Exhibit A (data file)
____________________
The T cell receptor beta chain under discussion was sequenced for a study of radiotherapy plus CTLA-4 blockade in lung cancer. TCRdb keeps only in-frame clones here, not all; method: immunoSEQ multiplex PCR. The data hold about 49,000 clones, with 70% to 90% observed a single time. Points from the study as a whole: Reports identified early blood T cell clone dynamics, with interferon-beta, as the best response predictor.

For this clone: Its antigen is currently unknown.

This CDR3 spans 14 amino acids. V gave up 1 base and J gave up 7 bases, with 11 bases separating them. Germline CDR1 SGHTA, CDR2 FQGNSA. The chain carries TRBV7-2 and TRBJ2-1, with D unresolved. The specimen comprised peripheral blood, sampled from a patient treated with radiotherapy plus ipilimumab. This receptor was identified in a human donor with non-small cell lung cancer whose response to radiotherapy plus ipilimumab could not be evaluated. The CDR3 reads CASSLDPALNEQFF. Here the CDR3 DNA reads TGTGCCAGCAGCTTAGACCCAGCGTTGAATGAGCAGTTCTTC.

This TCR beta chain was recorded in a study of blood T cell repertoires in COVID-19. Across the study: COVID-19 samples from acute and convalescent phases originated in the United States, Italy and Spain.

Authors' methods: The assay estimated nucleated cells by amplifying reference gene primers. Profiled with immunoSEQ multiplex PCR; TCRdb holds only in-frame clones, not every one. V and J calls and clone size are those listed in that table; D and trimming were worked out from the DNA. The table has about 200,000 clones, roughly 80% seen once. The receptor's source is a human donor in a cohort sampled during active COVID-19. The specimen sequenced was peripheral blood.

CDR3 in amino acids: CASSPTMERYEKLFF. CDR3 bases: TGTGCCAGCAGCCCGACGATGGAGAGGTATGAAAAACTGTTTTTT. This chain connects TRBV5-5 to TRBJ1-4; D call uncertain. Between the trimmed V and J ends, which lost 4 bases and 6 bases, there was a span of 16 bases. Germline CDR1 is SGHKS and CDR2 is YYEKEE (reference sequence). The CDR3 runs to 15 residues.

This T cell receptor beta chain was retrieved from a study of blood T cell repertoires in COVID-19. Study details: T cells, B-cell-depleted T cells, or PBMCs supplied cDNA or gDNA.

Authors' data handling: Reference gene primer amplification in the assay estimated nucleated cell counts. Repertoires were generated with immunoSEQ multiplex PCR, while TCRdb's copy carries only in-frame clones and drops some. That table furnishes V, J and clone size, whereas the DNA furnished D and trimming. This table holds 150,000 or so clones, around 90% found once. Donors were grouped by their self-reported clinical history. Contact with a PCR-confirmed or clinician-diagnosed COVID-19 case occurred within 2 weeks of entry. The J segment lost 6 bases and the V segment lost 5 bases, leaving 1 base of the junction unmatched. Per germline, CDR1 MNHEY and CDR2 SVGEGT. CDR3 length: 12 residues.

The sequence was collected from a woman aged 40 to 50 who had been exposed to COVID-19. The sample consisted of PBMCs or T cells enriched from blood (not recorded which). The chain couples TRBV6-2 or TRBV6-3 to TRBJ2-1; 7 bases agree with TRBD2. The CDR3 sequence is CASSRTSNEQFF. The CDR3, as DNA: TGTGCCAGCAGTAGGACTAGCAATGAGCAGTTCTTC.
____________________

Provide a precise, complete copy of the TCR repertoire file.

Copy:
The T cell receptor beta chain under discussion was sequenced for a study of radiotherapy plus CTLA-4 blockade in lung cancer. TCRdb keeps only in-frame clones here, not all; method: immunoSEQ multiplex PCR. The data hold about 49,000 clones, with 70% to 90% observed a single time. Points from the study as a whole: Reports identified early blood T cell clone dynamics, with interferon-beta, as the best response predictor.

For this clone: Its antigen is currently unknown.

This CDR3 spans 14 amino acids. V gave up 1 base and J gave up 7 bases, with 11 bases separating them. Germline CDR1 SGHTA, CDR2 FQGNSA. The chain carries TRBV7-2 and TRBJ2-1, with D unresolved. The specimen comprised peripheral blood, sampled from a patient treated with radiotherapy plus ipilimumab. This receptor was identified in a human donor with non-small cell lung cancer whose response to radiotherapy plus ipilimumab could not be evaluated. The CDR3 reads CASSLDPALNEQFF. Here the CDR3 DNA reads TGTGCCAGCAGCTTAGACCCAGCGTTGAATGAGCAGTTCTTC.

This TCR beta chain was recorded in a study of blood T cell repertoires in COVID-19. Across the study: COVID-19 samples from acute and convalescent phases originated in the United States, Italy and Spain.

Authors' methods: The assay estimated nucleated cells by amplifying reference gene primers. Profiled with immunoSEQ multiplex PCR; TCRdb holds only in-frame clones, not every one. V and J calls and clone size are those listed in that table; D and trimming were worked out from the DNA. The table has about 200,000 clones, roughly 80% seen once. The receptor's source is a human donor in a cohort sampled during active COVID-19. The specimen sequenced was peripheral blood.

CDR3 in amino acids: CASSPTMERYEKLFF. CDR3 bases: TGTGCCAGCAGCCCGACGATGGAGAGGTATGAAAAACTGTTTTTT. This chain connects TRBV5-5 to TRBJ1-4; D call uncertain. Between the trimmed V and J ends, which lost 4 bases and 6 bases, there was a span of 16 bases. Germline CDR1 is SGHKS and CDR2 is YYEKEE (reference sequence). The CDR3 runs to 15 residues.

This T cell receptor beta chain was retrieved from a study of blood T cell repertoires in COVID-19. Study details: T cells, B-cell-depleted T cells, or PBMCs supplied cDNA or gDNA.

Authors' data handling: Reference gene primer amplification in the assay estimated nucleated cell counts. Repertoires were generated with immunoSEQ multiplex PCR, while TCRdb's copy carries only in-frame clones and drops some. That table furnishes V, J and clone size, whereas the DNA furnished D and trimming. This table holds 150,000 or so clones, around 90% found once. Donors were grouped by their self-reported clinical history. Contact with a PCR-confirmed or clinician-diagnosed COVID-19 case occurred within 2 weeks of entry. The J segment lost 6 bases and the V segment lost 5 bases, leaving 1 base of the junction unmatched. Per germline, CDR1 MNHEY and CDR2 SVGEGT. CDR3 length: 12 residues.

The sequence was collected from a woman aged 40 to 50 who had been exposed to COVID-19. The sample consisted of PBMCs or T cells enriched from blood (not recorded which). The chain couples TRBV6-2 or TRBV6-3 to TRBJ2-1; 7 bases agree with TRBD2. The CDR3 sequence is CASSRTSNEQFF. The CDR3, as DNA: TGTGCCAGCAGTAGGACTAGCAATGAGCAGTTCTTC.